Killing Katniss is easier.
Katniss’ knowledge and skills are wasted.
Both avoid risks associated with betrayal.
Both miss out on benefits of other’s abilities.
                                                                             In the context of the hunger games, then, it makes sense to team up with rivals as long as they have useful skills, knowledge, or strength. Each tribute knows, furthermore, that as long as he or she is useful to a teammate, it would be irrational for that teammate to defect.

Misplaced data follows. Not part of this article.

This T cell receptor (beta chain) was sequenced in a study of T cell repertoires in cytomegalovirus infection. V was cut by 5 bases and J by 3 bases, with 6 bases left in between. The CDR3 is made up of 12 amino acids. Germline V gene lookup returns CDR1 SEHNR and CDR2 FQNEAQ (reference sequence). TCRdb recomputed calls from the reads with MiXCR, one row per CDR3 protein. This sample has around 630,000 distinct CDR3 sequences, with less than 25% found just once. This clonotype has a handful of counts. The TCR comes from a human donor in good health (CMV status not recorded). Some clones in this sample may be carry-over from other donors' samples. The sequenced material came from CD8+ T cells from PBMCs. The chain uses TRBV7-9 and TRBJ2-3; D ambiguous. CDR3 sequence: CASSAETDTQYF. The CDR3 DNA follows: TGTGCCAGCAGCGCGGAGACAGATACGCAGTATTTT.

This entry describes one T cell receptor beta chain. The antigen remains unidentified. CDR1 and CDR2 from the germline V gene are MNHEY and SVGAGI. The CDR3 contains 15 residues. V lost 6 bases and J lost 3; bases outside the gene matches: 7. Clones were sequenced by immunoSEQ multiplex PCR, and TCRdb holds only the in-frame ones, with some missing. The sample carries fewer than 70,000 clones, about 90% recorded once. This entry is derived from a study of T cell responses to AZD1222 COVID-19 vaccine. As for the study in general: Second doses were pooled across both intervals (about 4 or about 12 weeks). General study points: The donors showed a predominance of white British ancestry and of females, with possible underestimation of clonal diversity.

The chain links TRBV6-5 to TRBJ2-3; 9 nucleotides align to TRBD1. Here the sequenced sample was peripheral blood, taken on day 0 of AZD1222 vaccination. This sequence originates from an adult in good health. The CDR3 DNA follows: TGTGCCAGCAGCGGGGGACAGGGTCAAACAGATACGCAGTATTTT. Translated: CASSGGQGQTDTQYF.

The Prisoner’s Dilemma logic gets much more complicated when you start having players try to solve it over multiple rounds of play. Game theorists refer to each time a player has to make a choice as an iteration. And to model human cooperative behavior you have to not only have multiple iterations but also find a way to factor in each player’s awareness of how rivals have responded to the dilemma in the past. Humans have reputations. Katniss, for instance, doesn’t trust the Career tributes because they have a reputation for being ruthless. She even begins to suspect Peeta when she sees that he’s teamed up with the Careers. (His knowledge of Katniss is a resource to them, but he’s using that knowledge in an irrational way—to protect her instead of himself.) On the other hand, Katniss trusts Rue because she's young and dependent—and because she comes from an adjacent district not known for sending tributes who are cold-blooded.